• Trefann residents know that Shuter St. gets a lot of heavy truck traffic. The north side of Shuter St. is zoned “no stopping”, and yet large delivery trucks and school buses stop in front of the school several times each day for loading/unloading passengers and cargo. As the Regent Park revelopment progresses, TDSB will be able to use quieter streets (Sackville, Sumach or St. David’s) to give the kids from “Park Public” School safer access to school buses. (See March 20, 2012 response from TDSB.)
  • The unsightly dumpster should eventually disappear from the school’s front yard. “TDSB is intending to provide service loading space for the school from the north parking lot. Any TDSB dumpsters will be located in the north parking lot, close to the school. The community centre may either use these dumpsters or use totes that would be temporarily set out at the curb of Sackville street (community centres generate relatively little garbage).”

Expected construction start for the community centre is “summer 2011, expected opening: late 2012″.

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Regent Park: What’s Happening?

The redevelopment of Regent Park was first announced in Oct 2004. Here is the original plan (5.5 mb). To summarize:

  • demolish almost all existing housing; retain the existing community centre, health centre, ice rink, and 3 churches [237 Sackville, 509 Dundas East, 17 Regent]. The Christian Resource Centre at 40 Oak Street would be rebuilt (worship, community space, supportive housing)
  • re-introduce a network of public streets, and public parks
  • increase the density by 2.4 times (from 2,083 to a maximum of 5,100 units),
  • encourage private developers to construct housing for a mixture of income levels on the Regent Park site, and
  • construct an additional public housing site somewhere in East Downtown.

In 2004, we were told the project would be built in 6 phases, each one to take approximately 2 years, starting Dec 2005.  Hopefully there will be money for ongoing maintenance of these new buildings (since lack of maintenance was one of the main problems with the “original” Regent Park, and is the issue for almost all TCHC owned properties.)

Numerous changes since then:

2005-regent-park-height.jpg 2009-regent-park-heights.jpg

  • different sequencing of phases
  • ever increasing building heights:  the carefully planned 2004 rezoning was revised in 2009; “block 21″ doubled (from 22 to 40m), “block 22″ doubled (15 to 30m), “block 23″ increased (from 15 to 22m), “block 38″ doubled (from 10 to 20m).
  • instead of reusing the community centre, it is to be torn down and rebuilt elsewhere
  • the new pool is to occupy part of the “big park” (instead of locating the pool beside Lord Dufferin School, as originally planned)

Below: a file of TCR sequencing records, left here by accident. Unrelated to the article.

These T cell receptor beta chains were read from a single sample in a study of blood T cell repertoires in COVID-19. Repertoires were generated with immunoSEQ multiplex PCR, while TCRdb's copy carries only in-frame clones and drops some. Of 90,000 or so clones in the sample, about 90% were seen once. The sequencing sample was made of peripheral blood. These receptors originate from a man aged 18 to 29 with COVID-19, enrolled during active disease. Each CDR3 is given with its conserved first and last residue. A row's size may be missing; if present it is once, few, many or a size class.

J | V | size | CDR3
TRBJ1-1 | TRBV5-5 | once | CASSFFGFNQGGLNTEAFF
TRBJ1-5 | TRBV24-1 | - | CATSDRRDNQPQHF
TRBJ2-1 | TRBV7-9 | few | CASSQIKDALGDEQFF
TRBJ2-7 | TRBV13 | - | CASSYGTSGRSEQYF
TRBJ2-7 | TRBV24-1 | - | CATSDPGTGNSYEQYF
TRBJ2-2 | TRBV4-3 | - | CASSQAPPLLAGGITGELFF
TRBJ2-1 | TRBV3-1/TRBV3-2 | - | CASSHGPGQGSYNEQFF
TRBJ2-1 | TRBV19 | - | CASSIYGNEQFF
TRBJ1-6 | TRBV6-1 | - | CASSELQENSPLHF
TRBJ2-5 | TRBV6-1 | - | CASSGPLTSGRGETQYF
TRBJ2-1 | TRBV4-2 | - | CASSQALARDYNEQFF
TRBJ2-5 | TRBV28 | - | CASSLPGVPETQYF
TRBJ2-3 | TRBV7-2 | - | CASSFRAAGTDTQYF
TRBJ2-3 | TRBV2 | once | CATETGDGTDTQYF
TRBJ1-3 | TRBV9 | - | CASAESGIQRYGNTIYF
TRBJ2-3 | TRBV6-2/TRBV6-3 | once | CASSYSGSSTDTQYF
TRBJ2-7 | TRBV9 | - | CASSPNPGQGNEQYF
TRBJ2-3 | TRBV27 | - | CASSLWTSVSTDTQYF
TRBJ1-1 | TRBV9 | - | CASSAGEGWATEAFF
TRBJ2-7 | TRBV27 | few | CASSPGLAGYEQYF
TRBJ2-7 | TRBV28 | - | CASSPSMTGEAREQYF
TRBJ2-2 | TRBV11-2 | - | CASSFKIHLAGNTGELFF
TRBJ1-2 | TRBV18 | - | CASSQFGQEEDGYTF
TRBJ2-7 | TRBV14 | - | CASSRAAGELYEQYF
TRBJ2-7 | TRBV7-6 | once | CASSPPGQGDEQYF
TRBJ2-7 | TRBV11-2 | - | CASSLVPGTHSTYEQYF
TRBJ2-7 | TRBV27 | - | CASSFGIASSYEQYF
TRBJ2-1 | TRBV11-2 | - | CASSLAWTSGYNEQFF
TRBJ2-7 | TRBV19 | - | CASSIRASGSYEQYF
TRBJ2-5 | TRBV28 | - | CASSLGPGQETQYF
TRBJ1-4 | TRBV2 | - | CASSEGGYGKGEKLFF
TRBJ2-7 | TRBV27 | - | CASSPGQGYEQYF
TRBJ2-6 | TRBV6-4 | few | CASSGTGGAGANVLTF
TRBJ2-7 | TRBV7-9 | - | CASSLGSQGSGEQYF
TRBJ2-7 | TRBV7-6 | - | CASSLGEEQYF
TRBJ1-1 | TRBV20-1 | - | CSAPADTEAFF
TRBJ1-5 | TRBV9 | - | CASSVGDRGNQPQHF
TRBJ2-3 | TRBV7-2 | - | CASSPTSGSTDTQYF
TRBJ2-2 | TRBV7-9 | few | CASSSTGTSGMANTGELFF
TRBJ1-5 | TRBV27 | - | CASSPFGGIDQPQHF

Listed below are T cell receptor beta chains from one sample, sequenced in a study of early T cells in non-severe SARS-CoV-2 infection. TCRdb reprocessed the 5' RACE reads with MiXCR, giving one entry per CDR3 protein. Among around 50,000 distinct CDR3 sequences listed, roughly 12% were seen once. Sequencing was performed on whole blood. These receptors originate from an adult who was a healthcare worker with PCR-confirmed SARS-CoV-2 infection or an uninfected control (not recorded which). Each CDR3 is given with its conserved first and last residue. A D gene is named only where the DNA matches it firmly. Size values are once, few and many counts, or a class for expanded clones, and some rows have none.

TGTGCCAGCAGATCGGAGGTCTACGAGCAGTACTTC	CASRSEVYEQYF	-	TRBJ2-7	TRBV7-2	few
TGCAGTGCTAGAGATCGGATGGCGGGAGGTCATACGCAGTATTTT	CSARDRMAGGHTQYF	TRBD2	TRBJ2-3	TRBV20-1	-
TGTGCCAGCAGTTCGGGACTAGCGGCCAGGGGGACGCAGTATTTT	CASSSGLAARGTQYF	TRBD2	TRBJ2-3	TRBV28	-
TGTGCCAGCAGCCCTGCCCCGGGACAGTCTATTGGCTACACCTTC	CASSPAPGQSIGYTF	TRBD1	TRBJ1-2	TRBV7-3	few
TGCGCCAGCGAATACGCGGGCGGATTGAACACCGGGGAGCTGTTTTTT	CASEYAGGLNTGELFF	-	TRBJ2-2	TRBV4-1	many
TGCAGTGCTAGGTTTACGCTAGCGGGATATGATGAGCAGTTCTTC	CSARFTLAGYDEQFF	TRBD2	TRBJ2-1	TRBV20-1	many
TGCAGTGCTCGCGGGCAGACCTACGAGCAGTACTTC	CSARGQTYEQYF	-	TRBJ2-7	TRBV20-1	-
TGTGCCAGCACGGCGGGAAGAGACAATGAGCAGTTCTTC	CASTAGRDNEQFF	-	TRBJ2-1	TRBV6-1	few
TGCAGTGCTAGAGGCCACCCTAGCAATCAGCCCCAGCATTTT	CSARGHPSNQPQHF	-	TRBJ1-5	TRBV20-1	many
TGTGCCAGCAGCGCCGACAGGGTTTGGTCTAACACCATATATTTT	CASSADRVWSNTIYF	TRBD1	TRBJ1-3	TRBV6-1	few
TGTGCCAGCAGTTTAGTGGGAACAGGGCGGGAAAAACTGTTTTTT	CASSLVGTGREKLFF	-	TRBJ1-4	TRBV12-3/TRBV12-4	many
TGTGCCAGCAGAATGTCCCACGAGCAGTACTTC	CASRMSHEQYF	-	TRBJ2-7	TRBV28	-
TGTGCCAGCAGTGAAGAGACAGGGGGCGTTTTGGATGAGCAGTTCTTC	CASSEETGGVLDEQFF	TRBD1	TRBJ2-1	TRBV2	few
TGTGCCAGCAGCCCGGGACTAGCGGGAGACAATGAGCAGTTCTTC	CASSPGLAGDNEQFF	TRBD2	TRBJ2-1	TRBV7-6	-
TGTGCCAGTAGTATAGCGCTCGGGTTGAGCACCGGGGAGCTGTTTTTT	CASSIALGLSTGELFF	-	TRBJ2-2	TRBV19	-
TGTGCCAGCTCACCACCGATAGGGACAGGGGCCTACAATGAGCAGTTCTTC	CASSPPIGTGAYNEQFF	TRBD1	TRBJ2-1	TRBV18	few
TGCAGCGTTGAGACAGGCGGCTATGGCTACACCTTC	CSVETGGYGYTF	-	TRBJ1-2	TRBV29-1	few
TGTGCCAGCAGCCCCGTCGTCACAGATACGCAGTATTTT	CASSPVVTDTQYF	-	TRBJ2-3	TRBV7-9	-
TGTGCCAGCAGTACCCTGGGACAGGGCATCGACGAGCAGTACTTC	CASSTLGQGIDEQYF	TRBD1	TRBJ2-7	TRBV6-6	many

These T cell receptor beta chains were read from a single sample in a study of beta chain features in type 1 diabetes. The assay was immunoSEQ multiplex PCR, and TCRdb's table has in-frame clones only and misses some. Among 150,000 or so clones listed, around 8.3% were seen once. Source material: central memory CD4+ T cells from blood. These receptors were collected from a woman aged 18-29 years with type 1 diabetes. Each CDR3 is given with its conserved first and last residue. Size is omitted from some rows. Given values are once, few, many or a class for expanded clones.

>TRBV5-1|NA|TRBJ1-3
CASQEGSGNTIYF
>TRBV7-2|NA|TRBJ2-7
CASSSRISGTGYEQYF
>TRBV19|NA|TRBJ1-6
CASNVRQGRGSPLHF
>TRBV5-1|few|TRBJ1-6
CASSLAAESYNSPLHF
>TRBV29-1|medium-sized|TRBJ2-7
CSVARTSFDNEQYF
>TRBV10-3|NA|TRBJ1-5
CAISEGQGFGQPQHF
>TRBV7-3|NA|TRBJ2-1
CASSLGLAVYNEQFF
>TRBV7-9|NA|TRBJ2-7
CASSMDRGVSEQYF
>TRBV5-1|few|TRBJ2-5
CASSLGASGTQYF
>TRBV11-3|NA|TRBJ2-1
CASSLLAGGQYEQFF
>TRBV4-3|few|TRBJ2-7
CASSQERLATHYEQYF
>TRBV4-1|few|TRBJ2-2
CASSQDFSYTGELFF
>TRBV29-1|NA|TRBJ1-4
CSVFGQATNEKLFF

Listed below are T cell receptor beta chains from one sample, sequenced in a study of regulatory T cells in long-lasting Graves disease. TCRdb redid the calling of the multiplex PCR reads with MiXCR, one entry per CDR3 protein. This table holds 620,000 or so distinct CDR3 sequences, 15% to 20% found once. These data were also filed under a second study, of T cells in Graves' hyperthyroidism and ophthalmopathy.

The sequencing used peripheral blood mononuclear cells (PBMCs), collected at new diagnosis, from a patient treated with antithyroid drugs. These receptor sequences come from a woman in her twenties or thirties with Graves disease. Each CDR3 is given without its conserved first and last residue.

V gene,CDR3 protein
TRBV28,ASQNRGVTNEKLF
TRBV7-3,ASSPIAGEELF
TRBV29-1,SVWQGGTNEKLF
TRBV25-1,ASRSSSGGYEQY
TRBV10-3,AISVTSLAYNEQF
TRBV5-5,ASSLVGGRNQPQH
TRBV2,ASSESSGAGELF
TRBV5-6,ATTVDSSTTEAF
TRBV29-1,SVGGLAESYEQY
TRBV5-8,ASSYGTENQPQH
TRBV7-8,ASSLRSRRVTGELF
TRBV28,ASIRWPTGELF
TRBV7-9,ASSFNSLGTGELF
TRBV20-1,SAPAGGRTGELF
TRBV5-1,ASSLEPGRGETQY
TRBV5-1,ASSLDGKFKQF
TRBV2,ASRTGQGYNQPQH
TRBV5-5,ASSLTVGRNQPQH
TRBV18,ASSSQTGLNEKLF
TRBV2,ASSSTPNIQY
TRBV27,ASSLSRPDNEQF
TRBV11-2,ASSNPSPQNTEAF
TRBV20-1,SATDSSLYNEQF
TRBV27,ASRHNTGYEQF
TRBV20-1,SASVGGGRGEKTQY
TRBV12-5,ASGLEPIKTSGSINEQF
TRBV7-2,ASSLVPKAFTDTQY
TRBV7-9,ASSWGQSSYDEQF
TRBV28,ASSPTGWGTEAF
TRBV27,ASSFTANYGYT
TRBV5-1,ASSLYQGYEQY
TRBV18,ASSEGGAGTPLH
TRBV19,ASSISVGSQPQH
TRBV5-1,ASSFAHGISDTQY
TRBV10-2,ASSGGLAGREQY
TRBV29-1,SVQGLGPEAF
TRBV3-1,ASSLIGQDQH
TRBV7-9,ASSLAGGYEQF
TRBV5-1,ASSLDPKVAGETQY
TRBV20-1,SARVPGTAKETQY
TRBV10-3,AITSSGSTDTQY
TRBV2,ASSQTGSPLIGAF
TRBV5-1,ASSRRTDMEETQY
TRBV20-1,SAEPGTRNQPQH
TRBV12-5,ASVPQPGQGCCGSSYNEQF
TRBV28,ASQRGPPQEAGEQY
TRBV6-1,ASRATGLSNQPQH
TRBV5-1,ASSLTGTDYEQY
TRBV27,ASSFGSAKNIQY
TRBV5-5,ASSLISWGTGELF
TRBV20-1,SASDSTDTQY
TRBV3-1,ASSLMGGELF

• new arts centre

At one time, there was a dedicated, comprehensive website – www.regentparkplan.ca, and frequent newsletters – to keep everyone informed; not the case any more.  This is the one link we’ve found that summarizes what information is officially available.

Posted in development, Regent Park | 3 Comments

murky waters

Regent Park Aquatic Centre In 2004, our city leaders invested in a Toronto Indoor Pool Provision Strategy; the consultant’s final report offers 3 different options (scenarios); no indication on the city’s website which scenario was ultimately adopted. Also no indication whether the new Regent Park Aquatics Complex (or facilities planned for 2014 Pam Am Games) fit into this strategy (or is the strategy now “forgotten” ?)The city has been promising us a grand “Aquatics Complex” for several years; its original planned location was to be next to Lord Dufferin School.

When the city used “world-class aquatic centre” in its Dec 2009 announcement, most of us assumed that the Regent Park pool would be “olympic” size, i.e. 50m pool. The latest plans for Regent Park show a well designed, half-sized pool – only 25m in length – for swim training/lessons, and other aquatics areas for recreation (eg. waterslide), all wheelchair accessible. But does this warrant a separate building? Elsewhere in the city, pools are efficiently and economically incorporated into a multi-purpose community / recreation centre, so preplexing why not in Regent Park?

The latest plans say “expected construction start:  summer 2010; expected opening: late 2011″.
See above diagram: This pool has been under design for a few years at least, but in this March 2010 version, the placement of pool building entrance seems weird. It’s very “grand” to have an expansive sidewalk leading from Dundas St, and handy to walk from the park to the pool doors, but if the building entrance was instead located off Sumach (ie. in the middle of building):

  • no need for long interior hallway to access change rooms
  • putting the entrance on a quieter street means cars can more safely stop to let off passengers
  • front doors would be closer to service entrance (most delivery persons will have to check in at main entrance first, before making deliveries at loading dock)

We sent this suggestion to the city recently; we’ll post their response as soon as it is received.